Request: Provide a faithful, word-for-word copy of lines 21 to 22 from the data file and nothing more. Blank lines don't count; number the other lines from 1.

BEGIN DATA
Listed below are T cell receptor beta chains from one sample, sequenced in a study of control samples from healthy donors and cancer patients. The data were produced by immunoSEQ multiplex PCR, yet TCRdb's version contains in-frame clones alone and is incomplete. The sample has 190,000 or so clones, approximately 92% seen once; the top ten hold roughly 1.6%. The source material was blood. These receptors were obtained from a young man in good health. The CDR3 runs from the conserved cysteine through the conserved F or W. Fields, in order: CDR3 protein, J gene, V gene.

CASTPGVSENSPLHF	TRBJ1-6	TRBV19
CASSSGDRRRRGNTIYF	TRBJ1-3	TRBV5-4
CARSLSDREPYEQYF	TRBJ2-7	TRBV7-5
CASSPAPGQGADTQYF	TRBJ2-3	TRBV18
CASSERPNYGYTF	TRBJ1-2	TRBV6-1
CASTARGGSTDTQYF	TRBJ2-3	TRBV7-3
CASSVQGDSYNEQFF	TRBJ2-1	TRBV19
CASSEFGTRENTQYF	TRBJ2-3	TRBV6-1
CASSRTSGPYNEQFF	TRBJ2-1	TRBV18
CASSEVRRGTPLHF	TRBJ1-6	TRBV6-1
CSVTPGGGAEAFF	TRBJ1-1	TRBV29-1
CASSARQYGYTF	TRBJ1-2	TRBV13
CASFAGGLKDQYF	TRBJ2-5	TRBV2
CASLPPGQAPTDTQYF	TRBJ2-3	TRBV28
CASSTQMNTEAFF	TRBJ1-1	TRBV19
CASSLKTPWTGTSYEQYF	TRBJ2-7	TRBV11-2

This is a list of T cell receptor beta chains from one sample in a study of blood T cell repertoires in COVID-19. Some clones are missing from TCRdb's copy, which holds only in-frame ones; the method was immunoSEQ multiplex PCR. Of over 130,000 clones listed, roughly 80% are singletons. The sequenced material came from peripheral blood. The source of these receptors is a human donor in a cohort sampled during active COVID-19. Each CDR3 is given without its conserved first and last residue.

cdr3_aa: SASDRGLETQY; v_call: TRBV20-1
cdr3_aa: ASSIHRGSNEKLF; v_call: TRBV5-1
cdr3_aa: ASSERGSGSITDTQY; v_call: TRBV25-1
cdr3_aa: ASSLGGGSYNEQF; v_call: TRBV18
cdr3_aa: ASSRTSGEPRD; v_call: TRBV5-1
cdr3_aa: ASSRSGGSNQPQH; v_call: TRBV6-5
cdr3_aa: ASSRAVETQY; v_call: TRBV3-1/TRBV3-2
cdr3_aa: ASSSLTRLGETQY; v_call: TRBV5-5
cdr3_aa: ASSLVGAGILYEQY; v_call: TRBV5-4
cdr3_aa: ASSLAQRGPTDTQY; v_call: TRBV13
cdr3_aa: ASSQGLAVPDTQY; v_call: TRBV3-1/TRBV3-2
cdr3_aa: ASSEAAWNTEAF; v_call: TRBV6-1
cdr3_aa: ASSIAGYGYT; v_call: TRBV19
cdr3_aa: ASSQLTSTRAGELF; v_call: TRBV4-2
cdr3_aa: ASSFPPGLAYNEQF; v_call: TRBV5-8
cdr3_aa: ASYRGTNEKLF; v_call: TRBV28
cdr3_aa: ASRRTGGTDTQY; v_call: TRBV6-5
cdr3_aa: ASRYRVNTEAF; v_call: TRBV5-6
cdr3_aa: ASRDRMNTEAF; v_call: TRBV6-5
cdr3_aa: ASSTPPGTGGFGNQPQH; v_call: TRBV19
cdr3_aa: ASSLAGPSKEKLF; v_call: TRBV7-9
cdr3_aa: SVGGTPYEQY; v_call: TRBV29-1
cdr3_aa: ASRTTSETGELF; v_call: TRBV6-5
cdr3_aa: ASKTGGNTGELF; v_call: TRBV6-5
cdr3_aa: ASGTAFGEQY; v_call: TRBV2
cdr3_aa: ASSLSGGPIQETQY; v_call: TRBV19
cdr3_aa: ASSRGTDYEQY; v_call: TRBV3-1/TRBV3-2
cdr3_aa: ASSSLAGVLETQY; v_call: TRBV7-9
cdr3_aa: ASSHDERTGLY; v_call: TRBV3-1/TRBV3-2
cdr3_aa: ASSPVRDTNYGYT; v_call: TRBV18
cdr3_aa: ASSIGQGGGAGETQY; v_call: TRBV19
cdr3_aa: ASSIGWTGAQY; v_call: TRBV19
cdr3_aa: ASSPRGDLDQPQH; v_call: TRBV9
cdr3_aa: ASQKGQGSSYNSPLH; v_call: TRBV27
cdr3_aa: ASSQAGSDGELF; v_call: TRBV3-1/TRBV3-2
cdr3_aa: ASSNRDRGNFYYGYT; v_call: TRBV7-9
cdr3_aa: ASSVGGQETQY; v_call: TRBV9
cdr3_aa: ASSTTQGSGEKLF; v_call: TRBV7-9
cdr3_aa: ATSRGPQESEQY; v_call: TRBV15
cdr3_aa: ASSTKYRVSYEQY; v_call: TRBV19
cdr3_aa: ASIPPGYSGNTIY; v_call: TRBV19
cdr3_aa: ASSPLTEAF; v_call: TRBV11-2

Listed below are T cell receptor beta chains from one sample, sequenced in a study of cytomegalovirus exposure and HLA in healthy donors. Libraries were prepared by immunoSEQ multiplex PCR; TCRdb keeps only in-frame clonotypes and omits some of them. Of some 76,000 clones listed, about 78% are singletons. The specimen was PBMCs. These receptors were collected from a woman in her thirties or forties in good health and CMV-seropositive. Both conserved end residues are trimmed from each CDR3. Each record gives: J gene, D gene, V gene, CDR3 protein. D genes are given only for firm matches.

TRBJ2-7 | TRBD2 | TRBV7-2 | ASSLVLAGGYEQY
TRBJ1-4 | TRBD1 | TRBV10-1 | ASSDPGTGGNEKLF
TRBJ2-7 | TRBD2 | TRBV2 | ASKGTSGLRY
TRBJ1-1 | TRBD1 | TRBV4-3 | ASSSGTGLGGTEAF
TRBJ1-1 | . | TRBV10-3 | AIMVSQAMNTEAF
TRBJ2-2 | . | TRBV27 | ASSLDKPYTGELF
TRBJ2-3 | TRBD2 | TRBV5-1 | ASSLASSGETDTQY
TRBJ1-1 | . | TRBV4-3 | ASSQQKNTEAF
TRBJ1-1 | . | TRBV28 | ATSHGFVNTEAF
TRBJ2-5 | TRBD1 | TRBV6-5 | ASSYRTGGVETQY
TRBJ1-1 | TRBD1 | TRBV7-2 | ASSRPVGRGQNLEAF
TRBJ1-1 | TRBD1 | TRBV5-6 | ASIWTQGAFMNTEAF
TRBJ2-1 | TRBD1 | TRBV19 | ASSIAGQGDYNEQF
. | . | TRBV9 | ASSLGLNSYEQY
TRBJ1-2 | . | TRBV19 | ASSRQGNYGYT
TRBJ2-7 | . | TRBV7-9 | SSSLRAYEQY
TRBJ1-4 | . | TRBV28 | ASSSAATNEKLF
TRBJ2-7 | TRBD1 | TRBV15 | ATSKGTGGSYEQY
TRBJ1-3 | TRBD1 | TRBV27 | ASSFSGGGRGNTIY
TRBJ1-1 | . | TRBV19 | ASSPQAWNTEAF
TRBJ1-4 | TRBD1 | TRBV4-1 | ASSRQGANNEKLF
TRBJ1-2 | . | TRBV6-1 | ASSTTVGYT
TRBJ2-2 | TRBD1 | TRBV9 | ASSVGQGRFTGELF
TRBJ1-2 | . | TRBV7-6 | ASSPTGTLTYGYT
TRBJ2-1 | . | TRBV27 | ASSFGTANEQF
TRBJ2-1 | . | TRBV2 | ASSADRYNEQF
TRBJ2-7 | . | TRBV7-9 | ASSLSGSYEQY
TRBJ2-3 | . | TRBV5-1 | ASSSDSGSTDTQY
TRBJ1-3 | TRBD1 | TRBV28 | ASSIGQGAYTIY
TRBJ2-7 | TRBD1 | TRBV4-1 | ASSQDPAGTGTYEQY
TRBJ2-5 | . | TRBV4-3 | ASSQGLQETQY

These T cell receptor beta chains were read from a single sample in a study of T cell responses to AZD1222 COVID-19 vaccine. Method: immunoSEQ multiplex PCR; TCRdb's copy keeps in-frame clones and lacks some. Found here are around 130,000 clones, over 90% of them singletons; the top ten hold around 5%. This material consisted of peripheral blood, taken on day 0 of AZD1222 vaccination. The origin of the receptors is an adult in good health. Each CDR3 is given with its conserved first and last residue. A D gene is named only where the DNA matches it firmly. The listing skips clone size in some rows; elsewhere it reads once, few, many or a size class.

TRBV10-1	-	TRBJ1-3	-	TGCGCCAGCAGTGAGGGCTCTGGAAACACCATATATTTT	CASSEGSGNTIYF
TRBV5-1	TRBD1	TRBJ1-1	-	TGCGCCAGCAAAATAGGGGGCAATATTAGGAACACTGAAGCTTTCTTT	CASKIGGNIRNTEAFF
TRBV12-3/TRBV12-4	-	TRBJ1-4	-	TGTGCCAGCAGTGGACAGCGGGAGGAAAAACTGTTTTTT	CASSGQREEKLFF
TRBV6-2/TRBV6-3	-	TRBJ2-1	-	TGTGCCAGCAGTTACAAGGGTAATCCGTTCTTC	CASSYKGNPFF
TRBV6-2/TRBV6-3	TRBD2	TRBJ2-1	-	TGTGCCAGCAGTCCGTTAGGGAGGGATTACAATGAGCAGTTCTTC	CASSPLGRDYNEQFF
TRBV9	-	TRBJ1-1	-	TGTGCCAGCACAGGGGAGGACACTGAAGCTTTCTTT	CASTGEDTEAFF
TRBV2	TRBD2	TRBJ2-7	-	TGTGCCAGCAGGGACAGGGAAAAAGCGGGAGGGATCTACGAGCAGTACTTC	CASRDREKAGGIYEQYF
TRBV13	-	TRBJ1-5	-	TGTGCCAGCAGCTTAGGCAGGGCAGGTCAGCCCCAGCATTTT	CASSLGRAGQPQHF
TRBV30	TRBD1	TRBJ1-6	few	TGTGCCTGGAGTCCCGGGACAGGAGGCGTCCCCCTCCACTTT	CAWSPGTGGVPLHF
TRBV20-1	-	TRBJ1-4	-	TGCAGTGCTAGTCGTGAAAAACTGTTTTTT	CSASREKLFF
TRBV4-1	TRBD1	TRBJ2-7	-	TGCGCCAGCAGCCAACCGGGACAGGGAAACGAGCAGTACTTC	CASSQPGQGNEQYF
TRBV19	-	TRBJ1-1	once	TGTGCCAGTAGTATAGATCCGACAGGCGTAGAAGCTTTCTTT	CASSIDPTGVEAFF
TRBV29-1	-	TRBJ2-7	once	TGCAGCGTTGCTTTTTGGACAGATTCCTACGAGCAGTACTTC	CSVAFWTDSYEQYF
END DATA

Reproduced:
cdr3_aa: ASSERGSGSITDTQY; v_call: TRBV25-1
cdr3_aa: ASSLGGGSYNEQF; v_call: TRBV18